Ten tips to dealing with those troubling transitions

If you work with young children then you naturally have small to big transitions that take place in your classroom. Transitions can be simply described as those times throughout the day when your students change focus from one activity to another. In many cases, transitions can be a source of trouble in the classroom so here are a few tips for dealing with those troubling transitions…

Transition Tips for the Preschool Classroom

I recently participated in the Bam Radio show titled “Creating Trouble Free Transitions.”  Before reading on, you will definitely want to take a minute to listen to what the experts have to say about dealing with troubling transitions.  My discussion today will highlight a few things I have learned by participating in the show as well as my own experiences in the classroom…

Creating Trouble Free Transitions  on Bam Radio!

Rae Pica with Michaelene Ostrosky, Kristen Vincent, Joan Young, and Deborah J. Stewart

Tips for Transitions from Bam Radio

1. Take time to observe

To really know where the trouble lies in a transition, one of the first things you will want to do is to step back and take the time to observe what is happening around you.  Ask yourself, “Where are my transition problems?”  You may think you know the answer already but taking a couple of days to really observe the classroom in action, you will most likely see things you have missed before…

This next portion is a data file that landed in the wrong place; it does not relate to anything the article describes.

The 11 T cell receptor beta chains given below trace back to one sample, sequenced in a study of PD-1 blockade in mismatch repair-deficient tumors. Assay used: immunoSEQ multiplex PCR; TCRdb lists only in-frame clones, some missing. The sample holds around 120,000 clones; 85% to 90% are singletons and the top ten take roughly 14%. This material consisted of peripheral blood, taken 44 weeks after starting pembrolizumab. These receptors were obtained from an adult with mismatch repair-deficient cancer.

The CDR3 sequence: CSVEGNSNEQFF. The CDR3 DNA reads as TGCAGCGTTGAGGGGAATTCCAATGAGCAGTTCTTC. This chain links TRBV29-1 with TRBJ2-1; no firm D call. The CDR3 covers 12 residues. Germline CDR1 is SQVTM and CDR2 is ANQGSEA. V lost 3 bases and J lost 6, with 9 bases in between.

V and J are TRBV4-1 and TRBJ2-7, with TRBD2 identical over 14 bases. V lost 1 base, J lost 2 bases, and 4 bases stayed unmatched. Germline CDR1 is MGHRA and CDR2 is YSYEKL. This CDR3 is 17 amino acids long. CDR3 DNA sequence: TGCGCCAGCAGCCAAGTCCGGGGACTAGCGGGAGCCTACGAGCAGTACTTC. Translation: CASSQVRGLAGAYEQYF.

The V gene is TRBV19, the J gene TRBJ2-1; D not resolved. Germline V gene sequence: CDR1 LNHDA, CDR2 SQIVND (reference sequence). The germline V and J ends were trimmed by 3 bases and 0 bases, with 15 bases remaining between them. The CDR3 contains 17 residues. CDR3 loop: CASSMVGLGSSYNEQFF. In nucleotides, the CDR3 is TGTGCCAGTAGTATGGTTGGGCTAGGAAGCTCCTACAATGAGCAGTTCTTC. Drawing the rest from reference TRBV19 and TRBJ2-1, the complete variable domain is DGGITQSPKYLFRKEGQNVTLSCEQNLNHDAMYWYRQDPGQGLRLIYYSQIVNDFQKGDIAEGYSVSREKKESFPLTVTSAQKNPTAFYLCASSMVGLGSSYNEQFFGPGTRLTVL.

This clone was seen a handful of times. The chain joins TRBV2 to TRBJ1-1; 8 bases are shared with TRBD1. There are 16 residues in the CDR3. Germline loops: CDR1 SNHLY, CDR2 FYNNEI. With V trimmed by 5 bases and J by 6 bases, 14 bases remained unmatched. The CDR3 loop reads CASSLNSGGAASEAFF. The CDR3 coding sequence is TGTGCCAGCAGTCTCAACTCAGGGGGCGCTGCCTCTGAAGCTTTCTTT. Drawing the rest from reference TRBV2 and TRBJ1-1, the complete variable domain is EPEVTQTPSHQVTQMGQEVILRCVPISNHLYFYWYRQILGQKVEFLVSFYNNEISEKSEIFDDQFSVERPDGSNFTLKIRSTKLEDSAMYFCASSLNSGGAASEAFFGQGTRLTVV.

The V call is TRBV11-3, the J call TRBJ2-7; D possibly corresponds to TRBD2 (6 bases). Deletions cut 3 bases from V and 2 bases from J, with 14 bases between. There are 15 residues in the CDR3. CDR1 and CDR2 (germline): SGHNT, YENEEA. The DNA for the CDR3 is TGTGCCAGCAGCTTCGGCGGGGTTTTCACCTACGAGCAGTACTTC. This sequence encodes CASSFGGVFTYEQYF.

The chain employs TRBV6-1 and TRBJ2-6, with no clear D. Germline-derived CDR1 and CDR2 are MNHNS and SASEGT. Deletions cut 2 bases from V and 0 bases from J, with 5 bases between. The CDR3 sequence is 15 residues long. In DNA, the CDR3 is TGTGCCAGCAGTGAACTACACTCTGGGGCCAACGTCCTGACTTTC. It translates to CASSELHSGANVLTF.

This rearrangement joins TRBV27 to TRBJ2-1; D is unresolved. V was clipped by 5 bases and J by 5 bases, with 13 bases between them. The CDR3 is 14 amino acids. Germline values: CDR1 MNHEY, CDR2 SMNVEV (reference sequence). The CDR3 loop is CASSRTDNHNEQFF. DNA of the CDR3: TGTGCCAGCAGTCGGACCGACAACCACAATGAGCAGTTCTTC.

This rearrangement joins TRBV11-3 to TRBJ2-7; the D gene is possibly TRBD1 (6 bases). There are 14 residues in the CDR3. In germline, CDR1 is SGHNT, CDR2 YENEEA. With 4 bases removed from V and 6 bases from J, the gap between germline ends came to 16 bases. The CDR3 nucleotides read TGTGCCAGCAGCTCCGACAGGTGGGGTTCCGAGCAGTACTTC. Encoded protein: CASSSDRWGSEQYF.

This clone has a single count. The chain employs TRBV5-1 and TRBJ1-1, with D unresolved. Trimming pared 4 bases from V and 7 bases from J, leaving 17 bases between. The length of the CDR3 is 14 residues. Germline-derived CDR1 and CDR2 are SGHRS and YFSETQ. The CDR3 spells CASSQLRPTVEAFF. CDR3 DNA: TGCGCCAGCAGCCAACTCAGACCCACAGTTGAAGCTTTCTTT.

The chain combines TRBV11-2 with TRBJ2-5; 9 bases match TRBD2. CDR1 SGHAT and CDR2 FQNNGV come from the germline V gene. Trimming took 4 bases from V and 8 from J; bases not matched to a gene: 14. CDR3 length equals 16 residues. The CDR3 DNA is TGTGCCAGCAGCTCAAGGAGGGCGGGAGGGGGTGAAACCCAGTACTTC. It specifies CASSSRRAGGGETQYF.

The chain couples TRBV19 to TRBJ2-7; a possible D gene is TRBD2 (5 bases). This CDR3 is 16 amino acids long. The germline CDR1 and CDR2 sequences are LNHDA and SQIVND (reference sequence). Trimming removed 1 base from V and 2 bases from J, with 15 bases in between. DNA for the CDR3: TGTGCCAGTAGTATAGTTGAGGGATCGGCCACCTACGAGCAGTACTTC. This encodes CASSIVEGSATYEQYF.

Ten Tips to Dealing with Those Troubling Transitions by Teach Preschool

2. Be aware of yourself

In the process of observing what is happening around you, be aware of how your own actions, tone of voice, and decisions are affecting the different transitions throughout the day.  Are you mentally and physically prepared for the transition or are you running around like a crazy person trying to get things done? Are you using a loud voice that makes everyone in the room even louder? Are you distracted by too many details and can’t give your undivided attention to the kids? Or are you fully present and ready to gently and calmly guide children through the process?

3. Give the children a heads up

Are you asking the children to suddenly stop and drop and roll up everything they are engaged in or are you walking around the classroom nudging them to wrap up their play because soon it will be time to clean up? Giving young children a gentle warning that soon it will be time to clean up helps them mentally prepare for the change.  I recommend going around the classroom and calmly share the news rather than shouting it over a loud intercom. Remember, you want to calmly lead your children into change not make every change a 911 emergency!

Ten Tips to Dealing with Those Troubling Transitions by Teach Preschool

4. Keep the flow

In the process of changing from one activity to another, there are ways to make the process flow more naturally which will smooth the process.  For example, having one group clean up their area then head over to wash hands then go sit down for snack and get busy serving and eating their snack while another group then begins to clean up their area and so on.  If all the children clean up at once then head over to wash hands, this means everyone will be waiting in line for their turn to wash hands which leads to a longer transition for the children rather than a smoother transition that keeps them flowing from one thing to the next.